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What happens when I do not declare foreign income if I have yet to cease SA tax residency?

By October 24, 2022October 5th, 2023FinGlobal

What happens when I do not declare foreign income if I have yet to cease SA tax residency?

October 24, 2022


When you relocate abroad for career purposes, it’s important to know what to expect from a tax perspective. This is because your tax obligation to the South African Revenue Service (SARS) does not terminate the minute your overseas flight takes off. As idyllic as that would be, it’s not the reality we live in. As such, even when you’re working abroad you could still be considered a South African tax resident and thus liable to pay tax to SARS on your overseas earnings. Here are the facts about your tax residency and the taxation of foreign income in South Africa.

Taxation of foreign income in South Africa 2022: what you need to know

Given the increasing need for a so-called side hustle, many South Africans already receive some sort of foreign income. Whether it’s rental income, dividends, employment, interest, or royalties, it’s considered a form of income, and where there’s money, SARS will come knocking for their cut.

If you’re wondering whether income received from a foreign country is taxable in South Africa, and whether you should declare it in your SARS tax return, the short answer is affirmative: foreign income is taxable in South Africa and you will need to file a tax return in South Africa as long as you are a tax resident. This is because the South African tax system is residence-based, which means that as long as you qualify as a resident for tax purposes, SARS is entitled to tax you on your income, regardless of whether it’s locally sourced, or foreign. This is the worldwide basis of taxation. There is, however, a foreign income exemption that tax residents may qualify for. By meeting these requirements, it is possible to effectively exclude up to R1.25million foreign employment income from your annual tax obligation to SARS.

What/who is a South African tax resident?

If you are seen as a South African tax resident, this means that you will be taxed on all your income – whether it’s local or foreign. From a tax perspective according to SARS, individuals fall into one of three categories, which determine how they are taxed:

Tax resident: An individual who meets either the ordinarily resident or physically present residence tests.

  • You will be taxed by SARS on all income.
  • You must submit a tax return every tax season.

Tax non-resident: An individual who does not fulfill the requirements of either residency tests. Accordingly, they are designated as a non-resident for tax purposes.

  • You are only taxed on income with a South African source.
  • You only need to file a tax return if you have income sourced in SA.

Tax resident temporarily abroad: An individual who may be living and working abroad, but who has not yet failed to meet the requirements of either residency tests. Additionally, such an individual has not yet become a tax resident of another country, and their relocation does not yet count as permanent.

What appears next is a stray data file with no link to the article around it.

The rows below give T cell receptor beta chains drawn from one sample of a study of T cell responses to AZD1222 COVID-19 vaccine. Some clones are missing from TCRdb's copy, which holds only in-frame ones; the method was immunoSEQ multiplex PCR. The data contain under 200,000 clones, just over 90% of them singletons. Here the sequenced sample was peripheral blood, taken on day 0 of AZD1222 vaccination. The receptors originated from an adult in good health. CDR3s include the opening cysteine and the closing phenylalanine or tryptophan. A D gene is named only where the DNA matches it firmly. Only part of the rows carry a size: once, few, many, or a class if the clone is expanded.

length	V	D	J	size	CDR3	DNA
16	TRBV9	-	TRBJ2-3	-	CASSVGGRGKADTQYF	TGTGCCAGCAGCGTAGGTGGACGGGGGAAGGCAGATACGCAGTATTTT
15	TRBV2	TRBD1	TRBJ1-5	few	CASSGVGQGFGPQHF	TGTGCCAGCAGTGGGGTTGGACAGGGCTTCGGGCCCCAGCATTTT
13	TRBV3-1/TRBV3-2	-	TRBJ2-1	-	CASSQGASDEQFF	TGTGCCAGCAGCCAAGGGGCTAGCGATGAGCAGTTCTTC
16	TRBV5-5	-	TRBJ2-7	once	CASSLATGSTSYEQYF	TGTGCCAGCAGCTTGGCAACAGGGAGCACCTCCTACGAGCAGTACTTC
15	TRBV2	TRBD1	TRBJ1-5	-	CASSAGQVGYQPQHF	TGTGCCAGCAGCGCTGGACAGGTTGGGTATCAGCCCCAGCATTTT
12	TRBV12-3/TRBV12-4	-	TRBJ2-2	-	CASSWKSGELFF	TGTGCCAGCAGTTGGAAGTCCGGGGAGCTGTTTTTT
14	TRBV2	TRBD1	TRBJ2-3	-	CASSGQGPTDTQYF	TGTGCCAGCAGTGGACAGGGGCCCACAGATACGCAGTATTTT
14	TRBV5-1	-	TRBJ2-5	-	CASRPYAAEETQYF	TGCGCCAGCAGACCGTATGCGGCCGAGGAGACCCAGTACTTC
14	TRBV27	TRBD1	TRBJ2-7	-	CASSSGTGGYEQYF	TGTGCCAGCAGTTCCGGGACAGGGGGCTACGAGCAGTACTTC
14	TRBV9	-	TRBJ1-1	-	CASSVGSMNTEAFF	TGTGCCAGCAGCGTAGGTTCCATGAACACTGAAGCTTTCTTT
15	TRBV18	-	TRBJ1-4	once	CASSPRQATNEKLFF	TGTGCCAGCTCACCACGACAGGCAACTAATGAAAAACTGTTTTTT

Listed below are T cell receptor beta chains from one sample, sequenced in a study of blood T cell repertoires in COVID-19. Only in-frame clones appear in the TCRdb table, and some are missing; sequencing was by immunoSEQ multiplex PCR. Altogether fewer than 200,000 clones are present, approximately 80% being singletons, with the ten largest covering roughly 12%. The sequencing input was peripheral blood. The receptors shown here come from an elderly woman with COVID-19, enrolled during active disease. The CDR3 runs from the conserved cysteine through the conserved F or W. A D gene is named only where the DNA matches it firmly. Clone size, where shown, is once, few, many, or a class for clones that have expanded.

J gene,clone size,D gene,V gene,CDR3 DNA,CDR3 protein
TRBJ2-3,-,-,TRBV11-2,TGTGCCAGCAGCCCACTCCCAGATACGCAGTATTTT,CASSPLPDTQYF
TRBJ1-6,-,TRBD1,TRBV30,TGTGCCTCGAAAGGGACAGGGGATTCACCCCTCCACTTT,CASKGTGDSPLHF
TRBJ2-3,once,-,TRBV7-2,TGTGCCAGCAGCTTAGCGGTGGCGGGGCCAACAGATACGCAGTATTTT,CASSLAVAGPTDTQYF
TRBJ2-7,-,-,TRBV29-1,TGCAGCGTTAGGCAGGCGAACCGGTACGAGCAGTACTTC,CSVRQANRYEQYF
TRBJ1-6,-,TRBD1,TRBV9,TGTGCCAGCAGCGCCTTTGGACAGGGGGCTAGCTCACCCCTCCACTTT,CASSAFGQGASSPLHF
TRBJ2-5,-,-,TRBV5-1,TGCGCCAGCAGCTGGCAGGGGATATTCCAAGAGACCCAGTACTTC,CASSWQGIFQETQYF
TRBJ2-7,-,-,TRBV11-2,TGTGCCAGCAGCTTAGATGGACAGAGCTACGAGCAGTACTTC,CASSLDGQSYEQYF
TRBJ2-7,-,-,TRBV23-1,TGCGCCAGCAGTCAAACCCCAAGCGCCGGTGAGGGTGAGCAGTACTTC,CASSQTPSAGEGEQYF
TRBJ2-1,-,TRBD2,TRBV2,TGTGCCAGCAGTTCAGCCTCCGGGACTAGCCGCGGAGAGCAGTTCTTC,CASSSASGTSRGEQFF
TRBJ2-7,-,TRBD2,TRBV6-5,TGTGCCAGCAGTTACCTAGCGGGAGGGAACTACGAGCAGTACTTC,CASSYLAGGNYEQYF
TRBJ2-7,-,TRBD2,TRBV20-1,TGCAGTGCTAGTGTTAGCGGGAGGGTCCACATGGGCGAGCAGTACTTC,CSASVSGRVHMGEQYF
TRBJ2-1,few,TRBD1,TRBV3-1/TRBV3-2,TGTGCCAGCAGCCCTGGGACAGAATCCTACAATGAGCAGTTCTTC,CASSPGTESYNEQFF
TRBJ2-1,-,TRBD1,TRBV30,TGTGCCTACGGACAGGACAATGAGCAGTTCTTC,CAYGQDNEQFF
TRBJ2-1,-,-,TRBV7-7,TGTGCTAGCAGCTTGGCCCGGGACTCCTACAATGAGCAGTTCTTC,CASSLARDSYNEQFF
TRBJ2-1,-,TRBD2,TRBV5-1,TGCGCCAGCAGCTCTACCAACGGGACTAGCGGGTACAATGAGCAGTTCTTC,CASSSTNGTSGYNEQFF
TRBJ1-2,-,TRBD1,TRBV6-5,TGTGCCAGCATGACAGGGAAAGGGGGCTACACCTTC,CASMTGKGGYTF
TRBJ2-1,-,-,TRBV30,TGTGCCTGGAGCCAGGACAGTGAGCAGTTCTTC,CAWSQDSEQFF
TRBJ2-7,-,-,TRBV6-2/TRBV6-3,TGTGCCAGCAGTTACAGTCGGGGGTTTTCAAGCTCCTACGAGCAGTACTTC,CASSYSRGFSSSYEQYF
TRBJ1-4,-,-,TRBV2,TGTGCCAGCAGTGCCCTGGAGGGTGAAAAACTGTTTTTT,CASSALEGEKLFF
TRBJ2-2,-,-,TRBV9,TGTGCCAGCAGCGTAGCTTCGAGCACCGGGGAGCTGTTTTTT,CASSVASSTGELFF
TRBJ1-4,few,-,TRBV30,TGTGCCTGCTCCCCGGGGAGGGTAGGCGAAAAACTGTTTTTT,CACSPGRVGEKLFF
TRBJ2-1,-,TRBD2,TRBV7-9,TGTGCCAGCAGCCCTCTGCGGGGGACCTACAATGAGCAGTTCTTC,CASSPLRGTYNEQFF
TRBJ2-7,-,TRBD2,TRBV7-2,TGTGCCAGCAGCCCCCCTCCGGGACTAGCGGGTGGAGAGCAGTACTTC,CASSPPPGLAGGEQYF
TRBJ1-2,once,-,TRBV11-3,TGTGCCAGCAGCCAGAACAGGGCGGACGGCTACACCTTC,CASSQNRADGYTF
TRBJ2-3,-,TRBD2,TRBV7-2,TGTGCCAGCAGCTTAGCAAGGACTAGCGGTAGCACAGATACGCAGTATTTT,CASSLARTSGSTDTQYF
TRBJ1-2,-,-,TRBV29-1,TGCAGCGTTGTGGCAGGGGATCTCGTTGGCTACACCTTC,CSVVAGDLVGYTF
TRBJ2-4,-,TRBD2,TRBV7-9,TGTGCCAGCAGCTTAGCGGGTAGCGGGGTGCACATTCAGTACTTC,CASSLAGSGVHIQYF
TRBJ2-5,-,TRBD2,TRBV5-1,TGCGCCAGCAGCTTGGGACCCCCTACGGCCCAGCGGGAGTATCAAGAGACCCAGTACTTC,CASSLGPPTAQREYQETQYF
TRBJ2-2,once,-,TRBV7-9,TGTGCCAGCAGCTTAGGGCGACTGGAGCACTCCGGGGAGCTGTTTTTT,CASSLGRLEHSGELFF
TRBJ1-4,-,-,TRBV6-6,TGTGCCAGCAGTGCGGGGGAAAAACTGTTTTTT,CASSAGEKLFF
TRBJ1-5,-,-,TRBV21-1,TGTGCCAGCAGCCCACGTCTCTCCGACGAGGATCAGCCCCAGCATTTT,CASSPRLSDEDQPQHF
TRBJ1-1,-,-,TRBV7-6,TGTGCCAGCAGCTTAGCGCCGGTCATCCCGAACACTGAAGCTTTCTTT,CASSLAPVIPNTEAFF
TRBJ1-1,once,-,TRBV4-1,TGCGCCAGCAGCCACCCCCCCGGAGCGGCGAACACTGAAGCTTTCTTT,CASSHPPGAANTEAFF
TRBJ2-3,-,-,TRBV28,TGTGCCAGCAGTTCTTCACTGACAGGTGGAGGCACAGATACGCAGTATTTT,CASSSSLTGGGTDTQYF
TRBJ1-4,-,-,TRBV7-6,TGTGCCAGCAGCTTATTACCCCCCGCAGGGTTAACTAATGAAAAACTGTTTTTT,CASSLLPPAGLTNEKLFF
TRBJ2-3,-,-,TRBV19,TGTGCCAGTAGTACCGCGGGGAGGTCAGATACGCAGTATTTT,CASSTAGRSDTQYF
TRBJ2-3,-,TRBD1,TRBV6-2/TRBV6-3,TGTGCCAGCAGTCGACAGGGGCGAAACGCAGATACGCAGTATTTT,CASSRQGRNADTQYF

• You will be taxed on both your worldwide (foreign) income and any income with a South African source.
  • You must submit a tax return until your tax status is changed to non-resident.

While you may already be living in another country, if you still spend a considerable amount of time in the country or you have assets or family based in South Africa, you might still be counted as a tax resident. As such, it is important to ascertain your tax status to ensure you are not under-declaring your income so as to avoid tax evasion penalties and interest on top of tax owed to SARS.

How does the foreign income tax exemption work in South Africa?

As mentioned, SARS makes available a foreign income tax exemption in terms of which up to R1.25 million can be declared exempt from tax.

  • It must be pointed out that this exemption does not apply automatically.
  • You will need to declare the R1.25 million for which you are seeking exemption in your tax return, this is not deducted before you file your return.
  • Failure to declare this amount on your tax return counts as tax evasion and will attract penalties, so tread carefully.

While you are a South African tax resident temporarily abroad, you must still file a tax return with SARS and declare all of your foreign and domestic employment income, and request that the exemption be applied in your favour so that the first R1.25 million can be removed from your taxable income when calculating your liability. You will be required to prove to SARS that you qualify for this tax relief, and if your relief is granted, it will be deducted from your South African liability in the form of a tax credit.

How does Section 10(1)(o)(ii) of the Income Tax Act apply to South African residents abroad?

The foreign income exemption is clearly linked to employment by means of the 183 days test contained in Section 10(1)(o)(ii). Days spent outside of South Africa do not count in your favour unless you are employed.

Here’s everything else you need to know about how the foreign income exemption works in South Africa.

Any foreign employment income earned over and above R1.25 million will be taxed in South Africa, applying the normal tax tables for that particular year of assessment.

What are the tax evasion penalties in South Africa?

Where you under-declare your income, SARS is empowered to impose an understatement penalty.  The amount of the understatement penalty will be calculated according to the fault of the taxpayer. Where non-compliance is disclosed under the voluntary disclosure programme, it can be as little as 0%, but where the taxpayer is deemed guilty of intentional tax evasion, the penalty can be as much as 200% of the shortfall.

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